Kendall Johnson is a Grade 2 teacher at Iron Ridge Elementary Campus within the Wolf Creek School Division in Central Alberta, Canada. With 33 schools, Wolf Creek educates a total of 7,200 students from Kindergarten to Grade 12.
Among many forward-thinking technology initiatives in Wolf Creek’s schools is the use of MediaCore to share videos and media between campuses.
We spoke with Kendall about her interest in how technology can support quality education, how she’s been using MediaCore with her class and the ways in which video can positively affect students learning.
Why do you think video is such a powerful tool for learning?
Differentiation is a key element of motivation, and introducing or reinforcing concepts using meaningful, quality video is a great way to do this. It's also a very effective way for students to show what they know and display personal creativity. With video as a medium and all of the editing apps available today, the sky’s the limit in terms of student learning, presentation and assessment.
What are the challenges facing educators who want to use video?
Safely sharing video is definitely a big challenge for teachers. Prior to MediaCore, I would either have to keep videos on my PC, which was extremely limiting as we couldn’t share them without saving them to a storage device. Or I would have to upload them to YouTube, which many parents were leery about. YouTube also had challenges for me such as loading speed, advertisements and inappropriate comments.
How have you been using MediaCore to incorporate video into your classes?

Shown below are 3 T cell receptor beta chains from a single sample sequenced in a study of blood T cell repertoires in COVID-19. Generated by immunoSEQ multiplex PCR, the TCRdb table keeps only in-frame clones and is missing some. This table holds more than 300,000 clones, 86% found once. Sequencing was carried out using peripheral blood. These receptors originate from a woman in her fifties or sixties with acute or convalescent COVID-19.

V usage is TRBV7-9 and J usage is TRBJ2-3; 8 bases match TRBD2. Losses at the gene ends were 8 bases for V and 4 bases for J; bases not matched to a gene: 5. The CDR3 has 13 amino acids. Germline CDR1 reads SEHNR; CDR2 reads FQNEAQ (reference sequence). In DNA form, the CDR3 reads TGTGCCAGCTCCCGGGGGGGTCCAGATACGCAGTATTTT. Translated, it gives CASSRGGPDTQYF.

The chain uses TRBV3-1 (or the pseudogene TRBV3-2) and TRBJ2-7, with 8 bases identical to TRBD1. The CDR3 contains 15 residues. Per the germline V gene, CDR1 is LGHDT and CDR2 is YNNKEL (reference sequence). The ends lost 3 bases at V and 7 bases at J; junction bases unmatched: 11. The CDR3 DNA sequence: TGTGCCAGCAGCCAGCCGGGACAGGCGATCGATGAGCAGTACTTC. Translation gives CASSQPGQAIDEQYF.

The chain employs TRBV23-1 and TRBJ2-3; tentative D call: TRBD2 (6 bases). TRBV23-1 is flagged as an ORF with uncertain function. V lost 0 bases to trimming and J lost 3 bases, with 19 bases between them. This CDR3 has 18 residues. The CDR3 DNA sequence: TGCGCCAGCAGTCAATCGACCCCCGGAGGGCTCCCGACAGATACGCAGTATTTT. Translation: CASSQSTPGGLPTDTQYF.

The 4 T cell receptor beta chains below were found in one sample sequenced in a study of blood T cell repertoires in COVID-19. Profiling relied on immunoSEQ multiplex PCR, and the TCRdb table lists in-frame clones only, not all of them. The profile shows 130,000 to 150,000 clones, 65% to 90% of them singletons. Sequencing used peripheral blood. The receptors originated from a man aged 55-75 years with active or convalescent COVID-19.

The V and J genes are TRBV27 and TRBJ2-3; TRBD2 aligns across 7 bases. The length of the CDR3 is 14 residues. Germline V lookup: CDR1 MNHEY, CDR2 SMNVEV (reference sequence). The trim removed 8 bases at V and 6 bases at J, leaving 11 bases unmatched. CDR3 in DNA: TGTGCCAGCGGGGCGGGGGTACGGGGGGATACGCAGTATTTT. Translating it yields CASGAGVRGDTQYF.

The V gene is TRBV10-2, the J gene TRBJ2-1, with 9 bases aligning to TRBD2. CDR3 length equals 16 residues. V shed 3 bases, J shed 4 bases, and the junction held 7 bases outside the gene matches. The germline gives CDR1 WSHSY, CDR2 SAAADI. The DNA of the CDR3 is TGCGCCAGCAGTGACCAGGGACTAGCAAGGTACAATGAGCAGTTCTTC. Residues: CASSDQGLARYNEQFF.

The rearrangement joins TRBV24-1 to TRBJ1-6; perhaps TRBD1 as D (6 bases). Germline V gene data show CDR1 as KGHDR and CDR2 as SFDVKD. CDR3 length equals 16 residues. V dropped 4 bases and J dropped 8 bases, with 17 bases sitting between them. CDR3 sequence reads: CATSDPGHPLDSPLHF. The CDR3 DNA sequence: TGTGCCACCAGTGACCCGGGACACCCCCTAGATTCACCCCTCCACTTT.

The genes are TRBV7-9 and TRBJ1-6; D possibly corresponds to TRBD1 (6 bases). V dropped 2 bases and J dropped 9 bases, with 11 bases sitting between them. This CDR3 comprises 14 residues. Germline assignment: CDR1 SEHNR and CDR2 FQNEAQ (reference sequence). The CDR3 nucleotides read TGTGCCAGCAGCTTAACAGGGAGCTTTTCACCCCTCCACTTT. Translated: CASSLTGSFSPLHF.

MediaCore allows us to store, organize and share our videos efficiently and effectively, so I've been using it to engage and spark student creativity with videos that are aligned with our curriculum objectives. This includes both content we've created and videos that have been adapted to fit our needs.
One of my favourite ways that I've been using MediaCore is to show video prompts for writing projects. It's astonishing to see how students react to a video that incorporates exciting actions and ideas with music or sound effects, versus a traditional sentence starter or picture prompt. All of my students — even the most reluctant of writers — are itching to get their ideas and details down in print.
Not only are video prompts a motivating way to get students to write, but their content seems to be much stronger because the videos have captured their imaginations in a deeper, more creative manner.
An example video prompt on Scooter Tricks. Students were asked to write a paragraph rich with ideas and details of the tricks that captured their imaginations.
How has MediaCore impacted on your students' learning?
MediaCore has impacted my students’ motivation, engagement, choice, and creativity. They’re excited to watch videos that either introduce or reinforce a concept and willingly focus in on ideas and information from videos.
It's also a different way for them to acquire and retain new knowledge. When sharing their learning, video allows students to demonstrate it in an endless variety of ways. MediaCore supports all these facets of student learning.
Is there anything else you'd like to share?
I also feel that video is a dynamic way for students to self-assess their own learning. For example, my students have watched videos of themselves reading their own work so they can reflect on a variety of concepts, such as fluency and expression.
I've also had students watch slow-motion video of world class long jumpers and compare it to video of themselves long jumping. The connections and realizations they make is so much more meaningful and effective than by me simply telling students how to correct or improve their jumping techniques. The students get to actually see their jumps, see their errors and ways they adjust, and can therefore build a more concise plan for improvement.